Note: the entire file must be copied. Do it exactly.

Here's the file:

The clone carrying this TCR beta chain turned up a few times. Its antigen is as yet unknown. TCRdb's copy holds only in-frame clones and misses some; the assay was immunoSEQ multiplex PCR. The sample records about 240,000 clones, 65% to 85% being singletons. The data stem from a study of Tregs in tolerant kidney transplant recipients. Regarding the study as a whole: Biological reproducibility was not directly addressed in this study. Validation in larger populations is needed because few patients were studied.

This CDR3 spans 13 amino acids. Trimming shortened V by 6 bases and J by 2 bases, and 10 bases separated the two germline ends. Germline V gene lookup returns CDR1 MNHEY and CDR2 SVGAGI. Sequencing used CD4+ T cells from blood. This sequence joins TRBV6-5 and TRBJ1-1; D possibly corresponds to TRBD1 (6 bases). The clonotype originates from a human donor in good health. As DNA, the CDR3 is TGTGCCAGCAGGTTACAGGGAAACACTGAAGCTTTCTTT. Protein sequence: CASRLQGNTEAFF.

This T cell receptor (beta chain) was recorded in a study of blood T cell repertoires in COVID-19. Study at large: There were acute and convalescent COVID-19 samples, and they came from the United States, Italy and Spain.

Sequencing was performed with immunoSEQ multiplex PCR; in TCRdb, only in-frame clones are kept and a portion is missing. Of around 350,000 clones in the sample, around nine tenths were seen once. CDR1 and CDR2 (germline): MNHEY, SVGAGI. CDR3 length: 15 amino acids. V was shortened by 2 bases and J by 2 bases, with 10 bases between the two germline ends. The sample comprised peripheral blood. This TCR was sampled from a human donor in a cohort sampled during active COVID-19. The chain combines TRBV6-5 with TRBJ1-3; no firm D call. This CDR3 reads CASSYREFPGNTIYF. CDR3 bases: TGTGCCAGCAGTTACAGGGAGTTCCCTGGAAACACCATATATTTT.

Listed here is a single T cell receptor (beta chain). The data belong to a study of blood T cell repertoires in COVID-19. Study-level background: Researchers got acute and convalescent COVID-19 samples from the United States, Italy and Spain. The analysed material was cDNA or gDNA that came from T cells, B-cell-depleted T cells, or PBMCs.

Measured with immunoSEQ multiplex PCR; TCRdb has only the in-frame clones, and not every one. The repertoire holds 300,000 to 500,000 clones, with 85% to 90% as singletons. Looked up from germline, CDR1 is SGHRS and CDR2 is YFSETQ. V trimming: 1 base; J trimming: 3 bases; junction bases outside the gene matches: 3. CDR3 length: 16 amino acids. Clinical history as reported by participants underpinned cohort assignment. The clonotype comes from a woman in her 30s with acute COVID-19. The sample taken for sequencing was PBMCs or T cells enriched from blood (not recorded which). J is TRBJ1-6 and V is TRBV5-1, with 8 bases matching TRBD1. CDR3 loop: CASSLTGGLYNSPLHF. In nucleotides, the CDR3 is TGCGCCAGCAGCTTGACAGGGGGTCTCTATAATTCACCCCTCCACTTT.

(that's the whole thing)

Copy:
The clone carrying this TCR beta chain turned up a few times. Its antigen is as yet unknown. TCRdb's copy holds only in-frame clones and misses some; the assay was immunoSEQ multiplex PCR. The sample records about 240,000 clones, 65% to 85% being singletons. The data stem from a study of Tregs in tolerant kidney transplant recipients. Regarding the study as a whole: Biological reproducibility was not directly addressed in this study. Validation in larger populations is needed because few patients were studied.

This CDR3 spans 13 amino acids. Trimming shortened V by 6 bases and J by 2 bases, and 10 bases separated the two germline ends. Germline V gene lookup returns CDR1 MNHEY and CDR2 SVGAGI. Sequencing used CD4+ T cells from blood. This sequence joins TRBV6-5 and TRBJ1-1; D possibly corresponds to TRBD1 (6 bases). The clonotype originates from a human donor in good health. As DNA, the CDR3 is TGTGCCAGCAGGTTACAGGGAAACACTGAAGCTTTCTTT. Protein sequence: CASRLQGNTEAFF.

This T cell receptor (beta chain) was recorded in a study of blood T cell repertoires in COVID-19. Study at large: There were acute and convalescent COVID-19 samples, and they came from the United States, Italy and Spain.

Sequencing was performed with immunoSEQ multiplex PCR; in TCRdb, only in-frame clones are kept and a portion is missing. Of around 350,000 clones in the sample, around nine tenths were seen once. CDR1 and CDR2 (germline): MNHEY, SVGAGI. CDR3 length: 15 amino acids. V was shortened by 2 bases and J by 2 bases, with 10 bases between the two germline ends. The sample comprised peripheral blood. This TCR was sampled from a human donor in a cohort sampled during active COVID-19. The chain combines TRBV6-5 with TRBJ1-3; no firm D call. This CDR3 reads CASSYREFPGNTIYF. CDR3 bases: TGTGCCAGCAGTTACAGGGAGTTCCCTGGAAACACCATATATTTT.

Listed here is a single T cell receptor (beta chain). The data belong to a study of blood T cell repertoires in COVID-19. Study-level background: Researchers got acute and convalescent COVID-19 samples from the United States, Italy and Spain. The analysed material was cDNA or gDNA that came from T cells, B-cell-depleted T cells, or PBMCs.

Measured with immunoSEQ multiplex PCR; TCRdb has only the in-frame clones, and not every one. The repertoire holds 300,000 to 500,000 clones, with 85% to 90% as singletons. Looked up from germline, CDR1 is SGHRS and CDR2 is YFSETQ. V trimming: 1 base; J trimming: 3 bases; junction bases outside the gene matches: 3. CDR3 length: 16 amino acids. Clinical history as reported by participants underpinned cohort assignment. The clonotype comes from a woman in her 30s with acute COVID-19. The sample taken for sequencing was PBMCs or T cells enriched from blood (not recorded which). J is TRBJ1-6 and V is TRBV5-1, with 8 bases matching TRBD1. CDR3 loop: CASSLTGGLYNSPLHF. In nucleotides, the CDR3 is TGCGCCAGCAGCTTGACAGGGGGTCTCTATAATTCACCCCTCCACTTT.